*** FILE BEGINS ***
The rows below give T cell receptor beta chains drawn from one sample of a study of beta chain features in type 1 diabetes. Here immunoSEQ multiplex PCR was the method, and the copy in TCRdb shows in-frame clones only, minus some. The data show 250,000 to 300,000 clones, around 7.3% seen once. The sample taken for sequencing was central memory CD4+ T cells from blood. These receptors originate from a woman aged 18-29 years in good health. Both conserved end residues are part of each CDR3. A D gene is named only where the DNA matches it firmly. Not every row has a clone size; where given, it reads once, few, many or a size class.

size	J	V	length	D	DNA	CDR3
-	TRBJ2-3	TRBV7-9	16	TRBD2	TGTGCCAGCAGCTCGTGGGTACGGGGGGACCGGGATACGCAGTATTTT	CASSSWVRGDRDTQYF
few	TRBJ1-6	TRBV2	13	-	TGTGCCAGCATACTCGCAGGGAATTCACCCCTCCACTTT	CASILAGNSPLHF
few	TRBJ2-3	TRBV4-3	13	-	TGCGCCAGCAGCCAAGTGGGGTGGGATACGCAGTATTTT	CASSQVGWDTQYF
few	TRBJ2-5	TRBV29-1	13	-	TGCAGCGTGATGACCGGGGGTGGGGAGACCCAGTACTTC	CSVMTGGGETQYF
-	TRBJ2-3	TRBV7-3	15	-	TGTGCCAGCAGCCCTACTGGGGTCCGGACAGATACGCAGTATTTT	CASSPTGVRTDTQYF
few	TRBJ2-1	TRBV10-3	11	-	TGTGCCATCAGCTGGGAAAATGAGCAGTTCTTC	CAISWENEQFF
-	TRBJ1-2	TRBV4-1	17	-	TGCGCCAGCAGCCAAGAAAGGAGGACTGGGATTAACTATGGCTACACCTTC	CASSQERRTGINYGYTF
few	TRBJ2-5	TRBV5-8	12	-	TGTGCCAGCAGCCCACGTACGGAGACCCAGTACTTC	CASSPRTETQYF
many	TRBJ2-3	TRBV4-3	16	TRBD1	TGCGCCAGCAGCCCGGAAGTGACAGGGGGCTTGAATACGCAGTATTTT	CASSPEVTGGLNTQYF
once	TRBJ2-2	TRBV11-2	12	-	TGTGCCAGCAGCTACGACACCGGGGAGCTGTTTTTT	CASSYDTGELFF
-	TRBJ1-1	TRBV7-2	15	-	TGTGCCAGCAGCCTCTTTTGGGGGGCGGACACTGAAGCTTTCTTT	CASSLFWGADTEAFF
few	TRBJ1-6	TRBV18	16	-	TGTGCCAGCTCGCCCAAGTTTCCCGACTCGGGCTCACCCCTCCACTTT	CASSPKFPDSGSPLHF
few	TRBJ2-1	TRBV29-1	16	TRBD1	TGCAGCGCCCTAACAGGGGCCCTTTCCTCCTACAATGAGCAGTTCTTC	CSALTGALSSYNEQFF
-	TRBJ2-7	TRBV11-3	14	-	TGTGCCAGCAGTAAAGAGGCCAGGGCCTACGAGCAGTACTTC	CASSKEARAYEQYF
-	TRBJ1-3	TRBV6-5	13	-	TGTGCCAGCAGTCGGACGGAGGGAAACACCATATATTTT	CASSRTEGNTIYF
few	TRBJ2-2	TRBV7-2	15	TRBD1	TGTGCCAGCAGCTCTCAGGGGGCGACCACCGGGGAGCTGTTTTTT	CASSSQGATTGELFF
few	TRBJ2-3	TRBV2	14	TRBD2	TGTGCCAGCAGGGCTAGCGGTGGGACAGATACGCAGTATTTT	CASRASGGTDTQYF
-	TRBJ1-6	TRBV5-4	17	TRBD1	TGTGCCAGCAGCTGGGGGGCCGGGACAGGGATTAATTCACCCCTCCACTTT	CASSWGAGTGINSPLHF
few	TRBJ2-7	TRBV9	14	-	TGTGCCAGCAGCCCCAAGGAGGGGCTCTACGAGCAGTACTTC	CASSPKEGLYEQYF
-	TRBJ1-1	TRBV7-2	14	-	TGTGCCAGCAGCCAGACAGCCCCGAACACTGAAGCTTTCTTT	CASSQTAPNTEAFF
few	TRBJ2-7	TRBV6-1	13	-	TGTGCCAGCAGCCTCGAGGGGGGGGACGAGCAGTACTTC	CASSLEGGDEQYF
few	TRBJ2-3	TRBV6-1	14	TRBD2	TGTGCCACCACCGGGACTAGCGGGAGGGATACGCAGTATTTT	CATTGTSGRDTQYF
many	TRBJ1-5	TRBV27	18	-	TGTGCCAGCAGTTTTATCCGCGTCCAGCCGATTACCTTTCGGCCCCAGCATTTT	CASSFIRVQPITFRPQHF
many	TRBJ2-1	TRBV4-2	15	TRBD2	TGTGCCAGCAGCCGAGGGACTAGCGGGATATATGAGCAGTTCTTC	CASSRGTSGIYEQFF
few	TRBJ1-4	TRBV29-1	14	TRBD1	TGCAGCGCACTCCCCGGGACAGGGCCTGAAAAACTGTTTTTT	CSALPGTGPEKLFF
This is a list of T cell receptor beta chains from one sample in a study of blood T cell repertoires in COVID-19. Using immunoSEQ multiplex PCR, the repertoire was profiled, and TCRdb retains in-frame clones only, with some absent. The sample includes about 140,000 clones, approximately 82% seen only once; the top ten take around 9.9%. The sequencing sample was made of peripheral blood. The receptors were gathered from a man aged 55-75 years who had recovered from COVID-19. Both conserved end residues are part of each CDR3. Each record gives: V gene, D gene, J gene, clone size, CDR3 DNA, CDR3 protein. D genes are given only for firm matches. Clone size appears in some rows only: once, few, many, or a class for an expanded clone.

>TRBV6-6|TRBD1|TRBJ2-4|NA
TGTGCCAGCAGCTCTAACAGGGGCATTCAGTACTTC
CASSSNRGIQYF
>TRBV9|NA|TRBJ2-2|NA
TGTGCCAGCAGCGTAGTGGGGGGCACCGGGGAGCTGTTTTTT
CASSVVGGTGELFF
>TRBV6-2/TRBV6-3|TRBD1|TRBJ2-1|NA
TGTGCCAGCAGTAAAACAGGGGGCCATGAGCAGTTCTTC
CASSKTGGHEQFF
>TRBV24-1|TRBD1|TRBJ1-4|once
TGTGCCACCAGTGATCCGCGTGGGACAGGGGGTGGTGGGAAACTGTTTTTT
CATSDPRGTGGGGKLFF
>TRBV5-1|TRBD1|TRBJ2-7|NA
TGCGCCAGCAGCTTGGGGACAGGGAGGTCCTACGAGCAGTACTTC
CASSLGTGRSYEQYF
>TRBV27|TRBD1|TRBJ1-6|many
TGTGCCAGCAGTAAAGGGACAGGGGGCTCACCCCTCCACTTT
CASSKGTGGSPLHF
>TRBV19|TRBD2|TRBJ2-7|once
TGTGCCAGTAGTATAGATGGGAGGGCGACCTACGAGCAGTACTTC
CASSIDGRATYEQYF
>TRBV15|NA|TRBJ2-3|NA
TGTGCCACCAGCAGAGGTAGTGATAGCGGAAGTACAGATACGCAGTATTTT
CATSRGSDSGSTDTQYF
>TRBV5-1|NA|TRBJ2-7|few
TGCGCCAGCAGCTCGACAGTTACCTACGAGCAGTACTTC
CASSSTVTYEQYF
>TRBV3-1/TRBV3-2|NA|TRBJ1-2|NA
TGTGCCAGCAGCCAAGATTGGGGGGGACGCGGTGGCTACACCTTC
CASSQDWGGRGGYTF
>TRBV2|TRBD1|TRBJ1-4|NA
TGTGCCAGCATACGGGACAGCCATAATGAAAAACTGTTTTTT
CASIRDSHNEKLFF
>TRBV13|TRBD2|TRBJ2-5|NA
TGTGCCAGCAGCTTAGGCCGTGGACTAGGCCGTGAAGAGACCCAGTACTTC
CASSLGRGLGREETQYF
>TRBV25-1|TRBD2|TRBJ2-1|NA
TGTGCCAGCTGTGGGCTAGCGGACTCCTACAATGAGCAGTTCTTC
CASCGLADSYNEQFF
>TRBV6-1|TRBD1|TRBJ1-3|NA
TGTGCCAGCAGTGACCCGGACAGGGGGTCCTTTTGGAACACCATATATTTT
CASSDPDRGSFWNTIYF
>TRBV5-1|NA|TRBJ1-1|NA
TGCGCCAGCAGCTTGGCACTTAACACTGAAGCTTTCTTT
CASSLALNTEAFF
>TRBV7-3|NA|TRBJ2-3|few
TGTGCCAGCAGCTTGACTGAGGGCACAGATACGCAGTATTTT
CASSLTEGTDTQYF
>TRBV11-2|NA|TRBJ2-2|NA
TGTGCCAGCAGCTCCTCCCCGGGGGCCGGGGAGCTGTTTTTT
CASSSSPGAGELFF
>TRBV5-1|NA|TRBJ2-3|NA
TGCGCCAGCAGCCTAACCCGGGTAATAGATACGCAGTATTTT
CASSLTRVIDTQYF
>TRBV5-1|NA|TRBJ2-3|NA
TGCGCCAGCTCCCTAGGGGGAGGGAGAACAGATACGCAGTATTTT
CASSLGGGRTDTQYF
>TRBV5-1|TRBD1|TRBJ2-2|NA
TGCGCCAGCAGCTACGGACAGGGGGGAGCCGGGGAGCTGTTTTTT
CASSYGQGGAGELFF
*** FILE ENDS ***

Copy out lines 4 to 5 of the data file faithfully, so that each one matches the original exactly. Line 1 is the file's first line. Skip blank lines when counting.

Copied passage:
few	TRBJ1-6	TRBV2	13	-	TGTGCCAGCATACTCGCAGGGAATTCACCCCTCCACTTT	CASILAGNSPLHF
few	TRBJ2-3	TRBV4-3	13	-	TGCGCCAGCAGCCAAGTGGGGTGGGATACGCAGTATTTT	CASSQVGWDTQYF